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Dow Rockets 912 Points Higher on Vaccine Hopes

John Divine

It doesn't take much in the way of good news surrounding the virus to make the stock market jump these days. The first early clinical results from the first vaccine candidate in human testing, a drug from Moderna (ticker: MRNA), showed promise, sparking a broad rally on Wall Street.

It's undoubtedly a positive sign, and accompanied by an emphatic weekend interview from Federal Reserve Chairman Jerome Powell vowing as much central bank help for markets as was necessary, investors bid markets much higher on the dual dose of optimism.

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The Dow Jones Industrial Average jumped 912 points, or 3.9%, to finish at 24,597.

Moderna jumps. The news from Moderna sent MRNA shares up 20% as the company touted data from its phase one clinical trial that showed the vaccine candidate built up antibodies in some of the voluntary participants, who were aged 18 to 55.

It's unknown at the moment whether the antibodies will prevent people from becoming infected at this point, but the company sounded optimistic, and is testing people above age 55 as well. MRNA has been cleared by the government for more advanced testing. If all goes well, a vaccine could be ready by autumn.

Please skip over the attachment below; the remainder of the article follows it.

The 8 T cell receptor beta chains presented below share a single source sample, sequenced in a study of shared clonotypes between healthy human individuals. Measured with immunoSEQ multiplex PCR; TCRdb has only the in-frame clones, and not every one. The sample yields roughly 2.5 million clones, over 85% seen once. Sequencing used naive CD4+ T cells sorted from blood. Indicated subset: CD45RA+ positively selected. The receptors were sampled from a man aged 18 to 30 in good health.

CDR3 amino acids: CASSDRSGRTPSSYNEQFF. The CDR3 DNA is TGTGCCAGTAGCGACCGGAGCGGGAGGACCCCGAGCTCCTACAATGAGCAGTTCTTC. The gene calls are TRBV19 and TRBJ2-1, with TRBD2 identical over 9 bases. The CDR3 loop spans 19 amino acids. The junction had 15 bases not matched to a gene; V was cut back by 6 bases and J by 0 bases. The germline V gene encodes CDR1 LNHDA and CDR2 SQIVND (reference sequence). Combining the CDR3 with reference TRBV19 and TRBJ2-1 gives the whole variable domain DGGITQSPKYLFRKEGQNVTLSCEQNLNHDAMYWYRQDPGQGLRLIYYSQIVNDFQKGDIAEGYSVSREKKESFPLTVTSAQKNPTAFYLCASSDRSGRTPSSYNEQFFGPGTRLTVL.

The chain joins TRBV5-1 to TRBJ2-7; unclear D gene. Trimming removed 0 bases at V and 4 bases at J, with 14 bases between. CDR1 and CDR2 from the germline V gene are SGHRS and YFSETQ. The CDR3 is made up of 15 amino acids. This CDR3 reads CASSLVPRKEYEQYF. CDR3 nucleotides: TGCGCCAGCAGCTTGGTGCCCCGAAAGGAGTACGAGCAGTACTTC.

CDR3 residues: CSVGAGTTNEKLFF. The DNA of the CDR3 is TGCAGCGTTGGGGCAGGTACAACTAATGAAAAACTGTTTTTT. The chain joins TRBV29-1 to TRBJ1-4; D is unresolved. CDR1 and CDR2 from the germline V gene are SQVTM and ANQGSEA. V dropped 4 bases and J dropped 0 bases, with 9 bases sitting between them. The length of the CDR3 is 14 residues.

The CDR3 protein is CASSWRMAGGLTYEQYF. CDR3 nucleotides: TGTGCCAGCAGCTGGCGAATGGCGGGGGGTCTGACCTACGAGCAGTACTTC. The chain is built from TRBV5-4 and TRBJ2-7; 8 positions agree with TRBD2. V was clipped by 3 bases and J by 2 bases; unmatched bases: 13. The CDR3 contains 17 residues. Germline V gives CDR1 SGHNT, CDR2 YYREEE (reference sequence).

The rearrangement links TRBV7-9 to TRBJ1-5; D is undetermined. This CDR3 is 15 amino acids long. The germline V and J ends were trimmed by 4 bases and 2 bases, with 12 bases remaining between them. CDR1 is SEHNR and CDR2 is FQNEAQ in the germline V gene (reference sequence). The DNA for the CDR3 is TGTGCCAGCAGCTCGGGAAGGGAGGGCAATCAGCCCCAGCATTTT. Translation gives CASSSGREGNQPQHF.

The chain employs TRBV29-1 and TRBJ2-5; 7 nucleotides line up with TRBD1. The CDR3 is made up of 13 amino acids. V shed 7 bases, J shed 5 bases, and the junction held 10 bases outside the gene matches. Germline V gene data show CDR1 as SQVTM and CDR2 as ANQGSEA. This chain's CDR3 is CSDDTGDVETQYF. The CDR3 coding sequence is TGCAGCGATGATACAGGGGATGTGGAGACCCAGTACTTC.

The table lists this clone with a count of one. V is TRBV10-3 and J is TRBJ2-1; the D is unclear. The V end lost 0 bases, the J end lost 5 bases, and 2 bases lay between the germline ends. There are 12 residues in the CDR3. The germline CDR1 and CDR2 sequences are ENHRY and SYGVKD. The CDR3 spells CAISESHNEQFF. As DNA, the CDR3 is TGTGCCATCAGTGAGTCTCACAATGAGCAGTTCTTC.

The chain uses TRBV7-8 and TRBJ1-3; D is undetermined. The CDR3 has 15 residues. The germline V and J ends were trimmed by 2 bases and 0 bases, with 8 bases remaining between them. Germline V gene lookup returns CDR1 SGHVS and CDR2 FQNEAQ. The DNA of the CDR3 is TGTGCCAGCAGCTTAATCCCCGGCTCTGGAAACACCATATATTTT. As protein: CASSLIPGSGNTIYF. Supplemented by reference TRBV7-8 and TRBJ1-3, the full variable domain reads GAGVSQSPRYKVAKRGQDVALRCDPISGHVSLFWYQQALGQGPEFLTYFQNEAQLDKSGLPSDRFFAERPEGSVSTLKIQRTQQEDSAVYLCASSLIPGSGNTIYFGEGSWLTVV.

Powell on Fed lending flexibility: "really no limit." In an interview on "60 Minutes," Fed chair Jerome Powell doubled down on his previous language that central bankers usually stray from, saying that the Federal Reserve would be doing "everything we can to support the people we serve."

The Fed, of course, serves all Americans, and has a dual mandate from Congress to keep two things in check: inflation and unemployment. With more than 36 million Americans unemployed, the latter mandate is far more urgent at the moment, and the Fed has been printing trillions of dollars and creating new lending facilities to buffer the economy.

Oil bounce-back? Oil prices, which temporarily when negative only a few short weeks ago, are back on the rise, with the most widely followed measure of prices jumping more than 11% to cross back into the $30 per barrel range, finishing just under $33.

It reflects optimism over future demand and is great news for the large U.S. shale industry if the rebound can last.

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